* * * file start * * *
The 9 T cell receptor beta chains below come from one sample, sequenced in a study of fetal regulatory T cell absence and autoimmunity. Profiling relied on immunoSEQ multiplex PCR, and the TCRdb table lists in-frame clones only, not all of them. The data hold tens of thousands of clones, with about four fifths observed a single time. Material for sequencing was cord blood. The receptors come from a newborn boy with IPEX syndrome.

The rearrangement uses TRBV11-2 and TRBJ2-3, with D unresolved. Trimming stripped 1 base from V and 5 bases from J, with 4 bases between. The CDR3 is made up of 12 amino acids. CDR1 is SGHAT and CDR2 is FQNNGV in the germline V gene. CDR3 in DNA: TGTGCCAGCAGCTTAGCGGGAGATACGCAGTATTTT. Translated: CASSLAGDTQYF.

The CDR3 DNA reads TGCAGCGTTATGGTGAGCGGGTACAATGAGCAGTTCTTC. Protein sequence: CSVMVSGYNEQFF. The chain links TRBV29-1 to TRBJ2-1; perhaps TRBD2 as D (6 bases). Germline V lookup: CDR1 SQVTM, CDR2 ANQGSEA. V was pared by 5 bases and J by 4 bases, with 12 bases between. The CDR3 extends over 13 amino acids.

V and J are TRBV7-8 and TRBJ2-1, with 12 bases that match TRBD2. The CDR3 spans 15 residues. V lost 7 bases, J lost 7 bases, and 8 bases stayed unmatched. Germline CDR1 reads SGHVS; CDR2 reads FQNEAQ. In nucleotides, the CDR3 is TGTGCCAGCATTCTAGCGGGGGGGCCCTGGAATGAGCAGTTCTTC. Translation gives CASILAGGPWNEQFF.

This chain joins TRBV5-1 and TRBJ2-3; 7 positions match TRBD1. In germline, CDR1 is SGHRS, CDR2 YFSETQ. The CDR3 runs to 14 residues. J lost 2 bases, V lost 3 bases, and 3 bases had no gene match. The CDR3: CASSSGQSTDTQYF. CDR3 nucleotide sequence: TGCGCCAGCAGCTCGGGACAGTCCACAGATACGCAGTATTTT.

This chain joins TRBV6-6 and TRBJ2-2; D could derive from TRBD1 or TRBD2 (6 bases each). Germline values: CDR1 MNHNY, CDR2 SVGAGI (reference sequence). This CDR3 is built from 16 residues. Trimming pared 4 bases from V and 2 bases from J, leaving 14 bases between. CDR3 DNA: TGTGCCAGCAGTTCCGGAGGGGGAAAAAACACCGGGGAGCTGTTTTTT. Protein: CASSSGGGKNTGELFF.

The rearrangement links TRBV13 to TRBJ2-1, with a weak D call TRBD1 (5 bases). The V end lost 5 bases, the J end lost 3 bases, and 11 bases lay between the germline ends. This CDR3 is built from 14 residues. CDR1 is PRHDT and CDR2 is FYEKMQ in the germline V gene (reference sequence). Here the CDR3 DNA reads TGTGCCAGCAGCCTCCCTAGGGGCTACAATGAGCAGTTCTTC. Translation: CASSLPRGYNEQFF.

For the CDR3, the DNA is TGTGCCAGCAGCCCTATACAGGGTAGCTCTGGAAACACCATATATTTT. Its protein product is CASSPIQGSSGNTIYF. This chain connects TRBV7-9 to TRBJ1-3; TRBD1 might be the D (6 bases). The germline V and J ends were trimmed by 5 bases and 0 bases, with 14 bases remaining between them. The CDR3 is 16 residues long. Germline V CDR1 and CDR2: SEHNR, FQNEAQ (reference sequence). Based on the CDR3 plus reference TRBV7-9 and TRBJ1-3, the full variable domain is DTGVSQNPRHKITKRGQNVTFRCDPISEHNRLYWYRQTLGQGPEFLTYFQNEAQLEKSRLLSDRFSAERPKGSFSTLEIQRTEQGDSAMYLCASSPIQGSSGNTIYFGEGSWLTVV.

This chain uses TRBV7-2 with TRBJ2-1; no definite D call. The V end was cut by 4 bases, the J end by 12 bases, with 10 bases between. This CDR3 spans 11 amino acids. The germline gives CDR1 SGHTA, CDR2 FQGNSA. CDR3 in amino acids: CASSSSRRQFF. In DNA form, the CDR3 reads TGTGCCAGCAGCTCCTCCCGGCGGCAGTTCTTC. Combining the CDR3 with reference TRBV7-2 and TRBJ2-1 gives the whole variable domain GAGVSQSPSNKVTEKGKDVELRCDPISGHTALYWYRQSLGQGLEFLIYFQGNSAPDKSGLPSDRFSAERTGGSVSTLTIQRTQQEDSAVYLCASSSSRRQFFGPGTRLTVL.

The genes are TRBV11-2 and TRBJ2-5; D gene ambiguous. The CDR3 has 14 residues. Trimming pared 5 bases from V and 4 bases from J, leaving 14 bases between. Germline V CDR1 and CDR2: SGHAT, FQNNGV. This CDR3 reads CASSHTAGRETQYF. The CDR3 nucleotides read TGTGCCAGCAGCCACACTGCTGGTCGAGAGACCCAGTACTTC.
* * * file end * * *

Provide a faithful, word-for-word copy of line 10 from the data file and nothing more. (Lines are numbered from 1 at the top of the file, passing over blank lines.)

The genes are TRBV11-2 and TRBJ2-5; D gene ambiguous. The CDR3 has 14 residues. Trimming pared 5 bases from V and 4 bases from J, leaving 14 bases between. Germline V CDR1 and CDR2: SGHAT, FQNNGV. This CDR3 reads CASSHTAGRETQYF. The CDR3 nucleotides read TGTGCCAGCAGCCACACTGCTGGTCGAGAGACCCAGTACTTC.